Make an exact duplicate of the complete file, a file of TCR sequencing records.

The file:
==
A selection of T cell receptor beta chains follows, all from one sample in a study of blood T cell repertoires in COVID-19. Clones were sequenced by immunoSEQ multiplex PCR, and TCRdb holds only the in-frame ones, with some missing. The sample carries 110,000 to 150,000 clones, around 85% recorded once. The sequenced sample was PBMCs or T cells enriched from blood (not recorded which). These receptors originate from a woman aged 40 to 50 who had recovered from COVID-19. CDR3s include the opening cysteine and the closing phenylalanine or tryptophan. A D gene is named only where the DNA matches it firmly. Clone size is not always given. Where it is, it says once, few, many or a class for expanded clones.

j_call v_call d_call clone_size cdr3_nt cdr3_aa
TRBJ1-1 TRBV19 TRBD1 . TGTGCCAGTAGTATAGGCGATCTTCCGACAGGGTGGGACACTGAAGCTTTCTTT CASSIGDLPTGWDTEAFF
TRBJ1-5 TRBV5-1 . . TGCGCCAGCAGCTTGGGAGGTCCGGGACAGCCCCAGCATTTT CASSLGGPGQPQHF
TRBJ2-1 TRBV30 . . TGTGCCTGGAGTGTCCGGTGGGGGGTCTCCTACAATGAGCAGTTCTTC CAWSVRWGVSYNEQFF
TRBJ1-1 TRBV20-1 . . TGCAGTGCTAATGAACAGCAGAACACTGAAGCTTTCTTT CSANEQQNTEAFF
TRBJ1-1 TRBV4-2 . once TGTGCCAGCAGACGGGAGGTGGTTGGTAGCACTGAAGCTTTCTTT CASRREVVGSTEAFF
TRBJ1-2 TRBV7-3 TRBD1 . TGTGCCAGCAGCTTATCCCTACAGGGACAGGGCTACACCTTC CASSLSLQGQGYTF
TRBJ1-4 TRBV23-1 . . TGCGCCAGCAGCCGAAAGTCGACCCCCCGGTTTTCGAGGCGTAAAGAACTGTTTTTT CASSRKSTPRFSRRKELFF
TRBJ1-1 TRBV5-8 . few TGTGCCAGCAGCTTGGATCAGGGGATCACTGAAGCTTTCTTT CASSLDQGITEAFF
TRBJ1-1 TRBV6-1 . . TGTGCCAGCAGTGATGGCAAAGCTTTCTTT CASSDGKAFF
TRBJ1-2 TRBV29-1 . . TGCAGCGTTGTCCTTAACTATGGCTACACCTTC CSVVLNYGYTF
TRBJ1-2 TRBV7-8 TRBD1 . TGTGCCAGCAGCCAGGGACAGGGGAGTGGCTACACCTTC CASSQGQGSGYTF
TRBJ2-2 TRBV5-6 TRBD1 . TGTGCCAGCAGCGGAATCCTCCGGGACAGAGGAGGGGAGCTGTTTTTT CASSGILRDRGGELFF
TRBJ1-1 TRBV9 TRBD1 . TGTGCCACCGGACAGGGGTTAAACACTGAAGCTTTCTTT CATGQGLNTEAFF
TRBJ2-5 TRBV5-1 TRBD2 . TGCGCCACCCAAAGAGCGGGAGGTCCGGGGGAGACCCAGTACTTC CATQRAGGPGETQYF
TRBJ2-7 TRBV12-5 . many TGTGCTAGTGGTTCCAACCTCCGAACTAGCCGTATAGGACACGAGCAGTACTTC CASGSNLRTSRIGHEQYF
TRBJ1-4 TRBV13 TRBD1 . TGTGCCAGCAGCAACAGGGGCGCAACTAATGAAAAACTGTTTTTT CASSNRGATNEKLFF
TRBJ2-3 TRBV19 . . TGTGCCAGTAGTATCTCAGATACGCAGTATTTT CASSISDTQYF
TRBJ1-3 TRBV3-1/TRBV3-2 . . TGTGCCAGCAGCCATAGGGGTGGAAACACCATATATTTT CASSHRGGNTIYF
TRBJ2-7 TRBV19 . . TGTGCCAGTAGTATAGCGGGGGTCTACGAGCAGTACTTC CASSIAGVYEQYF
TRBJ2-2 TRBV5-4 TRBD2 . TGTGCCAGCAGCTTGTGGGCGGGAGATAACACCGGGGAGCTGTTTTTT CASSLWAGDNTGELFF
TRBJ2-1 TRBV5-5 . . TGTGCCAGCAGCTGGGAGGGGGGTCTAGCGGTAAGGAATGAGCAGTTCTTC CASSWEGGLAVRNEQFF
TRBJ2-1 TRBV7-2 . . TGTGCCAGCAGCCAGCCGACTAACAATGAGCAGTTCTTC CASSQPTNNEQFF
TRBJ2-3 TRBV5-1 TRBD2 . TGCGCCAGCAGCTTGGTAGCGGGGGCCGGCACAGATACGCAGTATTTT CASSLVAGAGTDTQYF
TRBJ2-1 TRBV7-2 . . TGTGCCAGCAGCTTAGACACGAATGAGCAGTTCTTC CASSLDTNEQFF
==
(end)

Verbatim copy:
A selection of T cell receptor beta chains follows, all from one sample in a study of blood T cell repertoires in COVID-19. Clones were sequenced by immunoSEQ multiplex PCR, and TCRdb holds only the in-frame ones, with some missing. The sample carries 110,000 to 150,000 clones, around 85% recorded once. The sequenced sample was PBMCs or T cells enriched from blood (not recorded which). These receptors originate from a woman aged 40 to 50 who had recovered from COVID-19. CDR3s include the opening cysteine and the closing phenylalanine or tryptophan. A D gene is named only where the DNA matches it firmly. Clone size is not always given. Where it is, it says once, few, many or a class for expanded clones.

j_call v_call d_call clone_size cdr3_nt cdr3_aa
TRBJ1-1 TRBV19 TRBD1 . TGTGCCAGTAGTATAGGCGATCTTCCGACAGGGTGGGACACTGAAGCTTTCTTT CASSIGDLPTGWDTEAFF
TRBJ1-5 TRBV5-1 . . TGCGCCAGCAGCTTGGGAGGTCCGGGACAGCCCCAGCATTTT CASSLGGPGQPQHF
TRBJ2-1 TRBV30 . . TGTGCCTGGAGTGTCCGGTGGGGGGTCTCCTACAATGAGCAGTTCTTC CAWSVRWGVSYNEQFF
TRBJ1-1 TRBV20-1 . . TGCAGTGCTAATGAACAGCAGAACACTGAAGCTTTCTTT CSANEQQNTEAFF
TRBJ1-1 TRBV4-2 . once TGTGCCAGCAGACGGGAGGTGGTTGGTAGCACTGAAGCTTTCTTT CASRREVVGSTEAFF
TRBJ1-2 TRBV7-3 TRBD1 . TGTGCCAGCAGCTTATCCCTACAGGGACAGGGCTACACCTTC CASSLSLQGQGYTF
TRBJ1-4 TRBV23-1 . . TGCGCCAGCAGCCGAAAGTCGACCCCCCGGTTTTCGAGGCGTAAAGAACTGTTTTTT CASSRKSTPRFSRRKELFF
TRBJ1-1 TRBV5-8 . few TGTGCCAGCAGCTTGGATCAGGGGATCACTGAAGCTTTCTTT CASSLDQGITEAFF
TRBJ1-1 TRBV6-1 . . TGTGCCAGCAGTGATGGCAAAGCTTTCTTT CASSDGKAFF
TRBJ1-2 TRBV29-1 . . TGCAGCGTTGTCCTTAACTATGGCTACACCTTC CSVVLNYGYTF
TRBJ1-2 TRBV7-8 TRBD1 . TGTGCCAGCAGCCAGGGACAGGGGAGTGGCTACACCTTC CASSQGQGSGYTF
TRBJ2-2 TRBV5-6 TRBD1 . TGTGCCAGCAGCGGAATCCTCCGGGACAGAGGAGGGGAGCTGTTTTTT CASSGILRDRGGELFF
TRBJ1-1 TRBV9 TRBD1 . TGTGCCACCGGACAGGGGTTAAACACTGAAGCTTTCTTT CATGQGLNTEAFF
TRBJ2-5 TRBV5-1 TRBD2 . TGCGCCACCCAAAGAGCGGGAGGTCCGGGGGAGACCCAGTACTTC CATQRAGGPGETQYF
TRBJ2-7 TRBV12-5 . many TGTGCTAGTGGTTCCAACCTCCGAACTAGCCGTATAGGACACGAGCAGTACTTC CASGSNLRTSRIGHEQYF
TRBJ1-4 TRBV13 TRBD1 . TGTGCCAGCAGCAACAGGGGCGCAACTAATGAAAAACTGTTTTTT CASSNRGATNEKLFF
TRBJ2-3 TRBV19 . . TGTGCCAGTAGTATCTCAGATACGCAGTATTTT CASSISDTQYF
TRBJ1-3 TRBV3-1/TRBV3-2 . . TGTGCCAGCAGCCATAGGGGTGGAAACACCATATATTTT CASSHRGGNTIYF
TRBJ2-7 TRBV19 . . TGTGCCAGTAGTATAGCGGGGGTCTACGAGCAGTACTTC CASSIAGVYEQYF
TRBJ2-2 TRBV5-4 TRBD2 . TGTGCCAGCAGCTTGTGGGCGGGAGATAACACCGGGGAGCTGTTTTTT CASSLWAGDNTGELFF
TRBJ2-1 TRBV5-5 . . TGTGCCAGCAGCTGGGAGGGGGGTCTAGCGGTAAGGAATGAGCAGTTCTTC CASSWEGGLAVRNEQFF
TRBJ2-1 TRBV7-2 . . TGTGCCAGCAGCCAGCCGACTAACAATGAGCAGTTCTTC CASSQPTNNEQFF
TRBJ2-3 TRBV5-1 TRBD2 . TGCGCCAGCAGCTTGGTAGCGGGGGCCGGCACAGATACGCAGTATTTT CASSLVAGAGTDTQYF
TRBJ2-1 TRBV7-2 . . TGTGCCAGCAGCTTAGACACGAATGAGCAGTTCTTC CASSLDTNEQFF